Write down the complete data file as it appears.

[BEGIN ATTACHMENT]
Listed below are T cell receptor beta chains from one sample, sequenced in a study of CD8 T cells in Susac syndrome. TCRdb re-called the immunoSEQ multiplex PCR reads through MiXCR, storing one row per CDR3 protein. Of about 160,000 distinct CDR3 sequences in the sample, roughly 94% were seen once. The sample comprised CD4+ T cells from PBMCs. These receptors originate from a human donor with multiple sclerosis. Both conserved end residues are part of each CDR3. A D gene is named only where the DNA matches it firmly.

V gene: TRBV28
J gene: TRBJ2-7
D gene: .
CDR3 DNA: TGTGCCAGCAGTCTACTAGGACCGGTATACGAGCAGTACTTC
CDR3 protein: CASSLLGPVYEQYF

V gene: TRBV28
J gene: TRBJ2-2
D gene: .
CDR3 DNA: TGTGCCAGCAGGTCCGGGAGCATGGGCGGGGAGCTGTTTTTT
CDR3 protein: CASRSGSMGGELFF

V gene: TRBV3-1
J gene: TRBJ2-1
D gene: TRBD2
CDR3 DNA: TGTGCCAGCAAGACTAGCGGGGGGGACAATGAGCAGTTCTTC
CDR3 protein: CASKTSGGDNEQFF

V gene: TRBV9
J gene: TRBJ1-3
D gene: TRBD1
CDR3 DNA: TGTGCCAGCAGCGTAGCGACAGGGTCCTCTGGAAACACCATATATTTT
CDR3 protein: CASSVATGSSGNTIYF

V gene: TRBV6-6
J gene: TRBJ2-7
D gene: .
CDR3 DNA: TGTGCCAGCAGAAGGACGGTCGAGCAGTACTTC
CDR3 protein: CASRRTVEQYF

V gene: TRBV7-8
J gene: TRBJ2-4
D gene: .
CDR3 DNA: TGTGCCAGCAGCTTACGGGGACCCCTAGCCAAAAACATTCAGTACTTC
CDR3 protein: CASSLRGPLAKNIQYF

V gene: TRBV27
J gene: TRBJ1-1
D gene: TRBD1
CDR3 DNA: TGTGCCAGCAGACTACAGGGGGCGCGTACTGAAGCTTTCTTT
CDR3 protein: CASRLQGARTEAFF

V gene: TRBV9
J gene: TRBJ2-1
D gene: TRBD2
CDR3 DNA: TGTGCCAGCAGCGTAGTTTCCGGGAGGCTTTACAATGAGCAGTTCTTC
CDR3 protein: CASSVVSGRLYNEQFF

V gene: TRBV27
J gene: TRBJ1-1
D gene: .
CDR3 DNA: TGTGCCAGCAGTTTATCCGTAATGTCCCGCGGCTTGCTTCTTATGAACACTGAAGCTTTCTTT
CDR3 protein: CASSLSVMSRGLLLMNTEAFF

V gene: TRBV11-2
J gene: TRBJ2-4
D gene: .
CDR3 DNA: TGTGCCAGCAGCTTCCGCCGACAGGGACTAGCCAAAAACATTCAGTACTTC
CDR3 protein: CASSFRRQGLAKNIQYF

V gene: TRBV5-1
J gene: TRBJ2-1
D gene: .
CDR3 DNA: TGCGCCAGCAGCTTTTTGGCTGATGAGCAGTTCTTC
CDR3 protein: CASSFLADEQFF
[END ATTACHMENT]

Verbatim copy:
Listed below are T cell receptor beta chains from one sample, sequenced in a study of CD8 T cells in Susac syndrome. TCRdb re-called the immunoSEQ multiplex PCR reads through MiXCR, storing one row per CDR3 protein. Of about 160,000 distinct CDR3 sequences in the sample, roughly 94% were seen once. The sample comprised CD4+ T cells from PBMCs. These receptors originate from a human donor with multiple sclerosis. Both conserved end residues are part of each CDR3. A D gene is named only where the DNA matches it firmly.

V gene: TRBV28
J gene: TRBJ2-7
D gene: .
CDR3 DNA: TGTGCCAGCAGTCTACTAGGACCGGTATACGAGCAGTACTTC
CDR3 protein: CASSLLGPVYEQYF

V gene: TRBV28
J gene: TRBJ2-2
D gene: .
CDR3 DNA: TGTGCCAGCAGGTCCGGGAGCATGGGCGGGGAGCTGTTTTTT
CDR3 protein: CASRSGSMGGELFF

V gene: TRBV3-1
J gene: TRBJ2-1
D gene: TRBD2
CDR3 DNA: TGTGCCAGCAAGACTAGCGGGGGGGACAATGAGCAGTTCTTC
CDR3 protein: CASKTSGGDNEQFF

V gene: TRBV9
J gene: TRBJ1-3
D gene: TRBD1
CDR3 DNA: TGTGCCAGCAGCGTAGCGACAGGGTCCTCTGGAAACACCATATATTTT
CDR3 protein: CASSVATGSSGNTIYF

V gene: TRBV6-6
J gene: TRBJ2-7
D gene: .
CDR3 DNA: TGTGCCAGCAGAAGGACGGTCGAGCAGTACTTC
CDR3 protein: CASRRTVEQYF

V gene: TRBV7-8
J gene: TRBJ2-4
D gene: .
CDR3 DNA: TGTGCCAGCAGCTTACGGGGACCCCTAGCCAAAAACATTCAGTACTTC
CDR3 protein: CASSLRGPLAKNIQYF

V gene: TRBV27
J gene: TRBJ1-1
D gene: TRBD1
CDR3 DNA: TGTGCCAGCAGACTACAGGGGGCGCGTACTGAAGCTTTCTTT
CDR3 protein: CASRLQGARTEAFF

V gene: TRBV9
J gene: TRBJ2-1
D gene: TRBD2
CDR3 DNA: TGTGCCAGCAGCGTAGTTTCCGGGAGGCTTTACAATGAGCAGTTCTTC
CDR3 protein: CASSVVSGRLYNEQFF

V gene: TRBV27
J gene: TRBJ1-1
D gene: .
CDR3 DNA: TGTGCCAGCAGTTTATCCGTAATGTCCCGCGGCTTGCTTCTTATGAACACTGAAGCTTTCTTT
CDR3 protein: CASSLSVMSRGLLLMNTEAFF

V gene: TRBV11-2
J gene: TRBJ2-4
D gene: .
CDR3 DNA: TGTGCCAGCAGCTTCCGCCGACAGGGACTAGCCAAAAACATTCAGTACTTC
CDR3 protein: CASSFRRQGLAKNIQYF

V gene: TRBV5-1
J gene: TRBJ2-1
D gene: .
CDR3 DNA: TGCGCCAGCAGCTTTTTGGCTGATGAGCAGTTCTTC
CDR3 protein: CASSFLADEQFF